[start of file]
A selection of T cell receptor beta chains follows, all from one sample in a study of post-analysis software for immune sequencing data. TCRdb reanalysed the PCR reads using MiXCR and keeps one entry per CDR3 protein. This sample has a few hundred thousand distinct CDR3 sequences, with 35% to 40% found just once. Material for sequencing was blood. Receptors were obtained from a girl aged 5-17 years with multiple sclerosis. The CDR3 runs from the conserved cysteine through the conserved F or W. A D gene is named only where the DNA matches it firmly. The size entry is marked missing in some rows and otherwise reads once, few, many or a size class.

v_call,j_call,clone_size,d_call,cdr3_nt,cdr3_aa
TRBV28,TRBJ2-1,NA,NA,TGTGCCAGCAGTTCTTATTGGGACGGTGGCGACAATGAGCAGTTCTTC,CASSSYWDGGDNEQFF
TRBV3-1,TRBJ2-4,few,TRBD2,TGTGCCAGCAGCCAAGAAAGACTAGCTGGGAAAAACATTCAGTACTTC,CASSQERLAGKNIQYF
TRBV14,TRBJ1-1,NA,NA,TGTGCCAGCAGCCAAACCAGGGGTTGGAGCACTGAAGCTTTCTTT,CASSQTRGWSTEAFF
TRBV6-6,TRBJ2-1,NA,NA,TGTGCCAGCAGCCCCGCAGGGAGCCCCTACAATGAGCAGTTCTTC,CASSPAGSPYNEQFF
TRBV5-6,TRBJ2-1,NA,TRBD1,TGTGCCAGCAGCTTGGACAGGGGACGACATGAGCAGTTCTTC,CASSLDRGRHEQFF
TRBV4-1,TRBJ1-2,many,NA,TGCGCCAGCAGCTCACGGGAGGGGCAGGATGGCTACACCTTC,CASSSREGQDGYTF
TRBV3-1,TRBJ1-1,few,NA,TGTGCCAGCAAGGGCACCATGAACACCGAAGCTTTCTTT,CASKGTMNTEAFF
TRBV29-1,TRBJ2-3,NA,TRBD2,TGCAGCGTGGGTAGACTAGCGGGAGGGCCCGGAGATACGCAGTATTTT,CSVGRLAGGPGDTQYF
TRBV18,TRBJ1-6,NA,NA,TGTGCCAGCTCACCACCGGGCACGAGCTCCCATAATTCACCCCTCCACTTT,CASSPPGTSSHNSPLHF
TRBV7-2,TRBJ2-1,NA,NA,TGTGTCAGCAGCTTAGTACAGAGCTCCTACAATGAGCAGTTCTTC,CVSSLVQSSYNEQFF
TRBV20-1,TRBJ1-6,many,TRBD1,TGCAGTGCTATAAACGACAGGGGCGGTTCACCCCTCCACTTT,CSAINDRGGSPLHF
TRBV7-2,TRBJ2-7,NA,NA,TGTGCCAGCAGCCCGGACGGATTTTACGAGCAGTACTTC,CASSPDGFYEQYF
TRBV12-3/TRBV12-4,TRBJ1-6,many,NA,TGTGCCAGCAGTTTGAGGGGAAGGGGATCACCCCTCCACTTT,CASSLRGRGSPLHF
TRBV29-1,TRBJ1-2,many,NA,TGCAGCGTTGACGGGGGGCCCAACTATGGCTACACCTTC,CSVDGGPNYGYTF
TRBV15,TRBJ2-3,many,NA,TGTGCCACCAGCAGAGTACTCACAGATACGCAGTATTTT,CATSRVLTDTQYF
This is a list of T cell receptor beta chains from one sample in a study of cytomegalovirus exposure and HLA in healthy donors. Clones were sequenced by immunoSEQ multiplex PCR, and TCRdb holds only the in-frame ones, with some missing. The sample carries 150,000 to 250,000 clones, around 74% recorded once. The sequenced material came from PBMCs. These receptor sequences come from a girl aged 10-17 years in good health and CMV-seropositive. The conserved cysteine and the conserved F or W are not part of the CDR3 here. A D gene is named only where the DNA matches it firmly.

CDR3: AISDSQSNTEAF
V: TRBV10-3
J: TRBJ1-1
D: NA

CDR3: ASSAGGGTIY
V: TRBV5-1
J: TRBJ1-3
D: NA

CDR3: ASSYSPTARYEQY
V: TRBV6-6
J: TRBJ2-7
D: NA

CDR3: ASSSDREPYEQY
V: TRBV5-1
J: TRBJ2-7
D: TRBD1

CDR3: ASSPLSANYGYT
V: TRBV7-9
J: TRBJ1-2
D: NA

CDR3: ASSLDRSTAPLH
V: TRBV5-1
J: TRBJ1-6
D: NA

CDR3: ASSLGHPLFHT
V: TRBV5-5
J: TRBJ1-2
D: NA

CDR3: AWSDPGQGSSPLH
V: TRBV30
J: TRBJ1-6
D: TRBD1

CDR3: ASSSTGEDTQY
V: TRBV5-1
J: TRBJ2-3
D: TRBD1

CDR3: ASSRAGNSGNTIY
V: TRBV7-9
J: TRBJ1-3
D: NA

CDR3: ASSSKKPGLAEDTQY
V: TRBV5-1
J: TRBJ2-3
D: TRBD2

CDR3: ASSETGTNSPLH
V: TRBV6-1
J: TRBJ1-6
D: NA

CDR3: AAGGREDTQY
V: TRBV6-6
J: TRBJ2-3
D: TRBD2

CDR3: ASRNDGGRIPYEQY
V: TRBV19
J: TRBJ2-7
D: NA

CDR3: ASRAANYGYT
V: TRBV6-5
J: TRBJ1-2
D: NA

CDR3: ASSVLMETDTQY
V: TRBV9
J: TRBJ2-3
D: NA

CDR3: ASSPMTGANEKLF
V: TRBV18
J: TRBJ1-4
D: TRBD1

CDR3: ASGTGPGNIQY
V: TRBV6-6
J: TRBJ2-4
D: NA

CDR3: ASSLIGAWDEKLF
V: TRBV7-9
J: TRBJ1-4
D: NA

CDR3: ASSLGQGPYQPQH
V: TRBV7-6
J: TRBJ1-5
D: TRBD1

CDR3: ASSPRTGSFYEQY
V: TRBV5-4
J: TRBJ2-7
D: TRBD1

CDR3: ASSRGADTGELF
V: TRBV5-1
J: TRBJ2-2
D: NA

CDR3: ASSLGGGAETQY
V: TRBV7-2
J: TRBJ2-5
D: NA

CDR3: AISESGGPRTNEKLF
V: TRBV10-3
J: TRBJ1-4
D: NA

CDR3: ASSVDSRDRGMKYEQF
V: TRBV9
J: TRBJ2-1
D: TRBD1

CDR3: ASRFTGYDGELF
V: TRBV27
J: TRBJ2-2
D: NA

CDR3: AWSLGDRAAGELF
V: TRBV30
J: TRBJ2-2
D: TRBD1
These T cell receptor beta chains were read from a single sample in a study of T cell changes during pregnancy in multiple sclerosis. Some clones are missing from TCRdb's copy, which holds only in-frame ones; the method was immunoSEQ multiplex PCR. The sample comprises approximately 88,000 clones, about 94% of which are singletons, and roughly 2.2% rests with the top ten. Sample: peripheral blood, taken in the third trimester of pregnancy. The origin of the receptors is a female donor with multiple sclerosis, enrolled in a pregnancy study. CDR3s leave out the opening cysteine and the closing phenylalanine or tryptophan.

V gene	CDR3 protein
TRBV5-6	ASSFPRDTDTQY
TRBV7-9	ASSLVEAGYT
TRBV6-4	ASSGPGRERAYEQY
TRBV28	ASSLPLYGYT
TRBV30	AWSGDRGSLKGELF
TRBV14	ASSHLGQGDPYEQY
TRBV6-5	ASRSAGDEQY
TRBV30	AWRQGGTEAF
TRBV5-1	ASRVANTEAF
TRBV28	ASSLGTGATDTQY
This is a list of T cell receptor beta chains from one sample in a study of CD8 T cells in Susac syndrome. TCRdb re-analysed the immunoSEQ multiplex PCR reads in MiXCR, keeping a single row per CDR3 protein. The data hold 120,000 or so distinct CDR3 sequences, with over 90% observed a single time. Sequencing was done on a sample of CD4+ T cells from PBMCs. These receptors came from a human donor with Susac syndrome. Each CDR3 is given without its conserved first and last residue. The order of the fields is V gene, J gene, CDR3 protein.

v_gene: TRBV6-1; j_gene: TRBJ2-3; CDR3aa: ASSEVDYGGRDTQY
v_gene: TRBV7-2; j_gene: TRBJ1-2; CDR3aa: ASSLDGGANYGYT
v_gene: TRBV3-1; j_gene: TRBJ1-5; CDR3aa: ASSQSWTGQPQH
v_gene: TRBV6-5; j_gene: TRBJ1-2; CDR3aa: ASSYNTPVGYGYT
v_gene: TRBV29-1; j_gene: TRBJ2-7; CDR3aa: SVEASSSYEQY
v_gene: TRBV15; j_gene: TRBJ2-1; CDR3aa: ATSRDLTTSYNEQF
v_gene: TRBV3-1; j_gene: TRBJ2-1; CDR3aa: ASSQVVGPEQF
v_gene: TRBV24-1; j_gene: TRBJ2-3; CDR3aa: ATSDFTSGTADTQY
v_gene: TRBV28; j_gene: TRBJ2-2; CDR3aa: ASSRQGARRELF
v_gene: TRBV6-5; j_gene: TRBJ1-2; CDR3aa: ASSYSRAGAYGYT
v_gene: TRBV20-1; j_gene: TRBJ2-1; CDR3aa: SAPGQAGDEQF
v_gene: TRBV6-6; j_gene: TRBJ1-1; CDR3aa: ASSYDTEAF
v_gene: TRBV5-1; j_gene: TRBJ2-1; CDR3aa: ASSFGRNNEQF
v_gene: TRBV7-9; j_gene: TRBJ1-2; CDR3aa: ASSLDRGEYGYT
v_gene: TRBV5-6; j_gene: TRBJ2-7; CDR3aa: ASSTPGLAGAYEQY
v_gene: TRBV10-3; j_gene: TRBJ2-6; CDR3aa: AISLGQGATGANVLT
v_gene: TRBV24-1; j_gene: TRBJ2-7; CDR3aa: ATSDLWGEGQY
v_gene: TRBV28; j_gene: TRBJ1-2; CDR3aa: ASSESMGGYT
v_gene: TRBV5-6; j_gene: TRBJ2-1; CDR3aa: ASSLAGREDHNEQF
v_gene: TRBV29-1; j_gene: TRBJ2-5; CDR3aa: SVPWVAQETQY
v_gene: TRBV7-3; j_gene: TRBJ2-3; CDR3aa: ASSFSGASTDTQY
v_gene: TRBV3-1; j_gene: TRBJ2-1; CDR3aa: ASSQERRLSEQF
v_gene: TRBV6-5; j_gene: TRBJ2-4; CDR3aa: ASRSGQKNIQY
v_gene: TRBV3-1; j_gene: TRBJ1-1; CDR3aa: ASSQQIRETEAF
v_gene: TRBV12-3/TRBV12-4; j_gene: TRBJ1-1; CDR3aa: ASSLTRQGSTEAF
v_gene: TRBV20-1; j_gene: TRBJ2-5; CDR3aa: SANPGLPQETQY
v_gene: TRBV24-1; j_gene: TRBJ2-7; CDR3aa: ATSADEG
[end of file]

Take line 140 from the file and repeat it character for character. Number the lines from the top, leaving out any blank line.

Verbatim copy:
v_gene: TRBV6-1; j_gene: TRBJ2-3; CDR3aa: ASSEVDYGGRDTQY